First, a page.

With the goal of understanding environmental effects of a growing bioeconomy, the U.S. Department of Energy (DOE), national laboratories, and U.S. Forest Service research laboratories, together with academic and industry collaborators, undertook a study to estimate environmental effects of potential biomass production scenarios in the United States, with an emphasis on agricultural and forest biomass. Potential effects investigated include changes in soil organic carbon (SOC), greenhouse gas (GHG) emissions, water quality and quantity, air emissions, and biodiversity.
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This 2016 Multi-Year Program Plan (MYPP) sets forth the goals and structure of the Bioenergy Technologies Office (BETO). It identifies the research, development, demonstration, and deployment activities the Office will focus on over the next five years and outlines why these activities are important to meeting the energy and sustainability challenges facing the nation. This MYPP is intended for use as an operational guide to help the Office manage and coordinate its activities, as well as a resource to help communicate its mission and goals to stakeholders and the public.
The Federal Activities Report on the Bioeconomy has been prepared to emphasize the significant potential for an even stronger U.S. bioeconomy through the production and use of biofuels, bioproducts, and biopower. Bioeconomy activities have already touched on the interests of many federal agencies and offices. This report is intended to educate the public on the wide-ranging, federally funded activities that are helping to bolster the bioeconomy.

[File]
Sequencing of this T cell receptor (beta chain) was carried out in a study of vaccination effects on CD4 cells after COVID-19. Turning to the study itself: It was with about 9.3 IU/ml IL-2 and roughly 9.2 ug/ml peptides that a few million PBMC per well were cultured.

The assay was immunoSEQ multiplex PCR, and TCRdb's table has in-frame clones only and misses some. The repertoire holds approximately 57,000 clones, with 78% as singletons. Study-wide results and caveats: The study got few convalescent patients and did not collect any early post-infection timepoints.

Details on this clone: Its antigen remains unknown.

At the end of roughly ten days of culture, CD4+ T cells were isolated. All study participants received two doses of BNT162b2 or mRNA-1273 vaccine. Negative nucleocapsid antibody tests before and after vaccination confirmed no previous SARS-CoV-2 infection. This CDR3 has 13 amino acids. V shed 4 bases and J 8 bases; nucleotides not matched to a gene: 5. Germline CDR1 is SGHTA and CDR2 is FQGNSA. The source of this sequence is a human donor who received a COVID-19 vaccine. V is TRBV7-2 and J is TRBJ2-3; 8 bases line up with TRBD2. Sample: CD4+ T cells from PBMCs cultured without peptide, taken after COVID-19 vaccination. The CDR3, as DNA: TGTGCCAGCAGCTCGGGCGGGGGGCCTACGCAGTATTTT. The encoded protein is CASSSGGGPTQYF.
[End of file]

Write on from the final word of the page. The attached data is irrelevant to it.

The Biomass Program is one of the nine technology development programs within the Office of Energy Efficiency and Renewable Energy (EERE) at the U.S. Department of Energy (DOE). This 2011 Multi-Year Program Plan (MYPP) sets forth the goals and structure of the Biomass Program. It identifies the research, development, demonstration, and deployment (RDD&D) activities the Program will focus on over the next five years, and outlines why these activities are important to meeting the energy and sustainability challenges facing the nation.
National biomass feedstock assessments (Perlack et al., 2005; DOE, 2011) have focused on cellulosic biomass resources, and have not included potential algal feedstocks. Recent research (Wigmosta et al., 2011) provides spatially-‐explicit information on potential algal biomass and oil yields, water use, and facility locations. Oak Ridge National Laboratory and Pacific Northwest National Lab are collaborating to integrate terrestrial and algal feedstock resource assessments. This poster describes preliminary results of this research.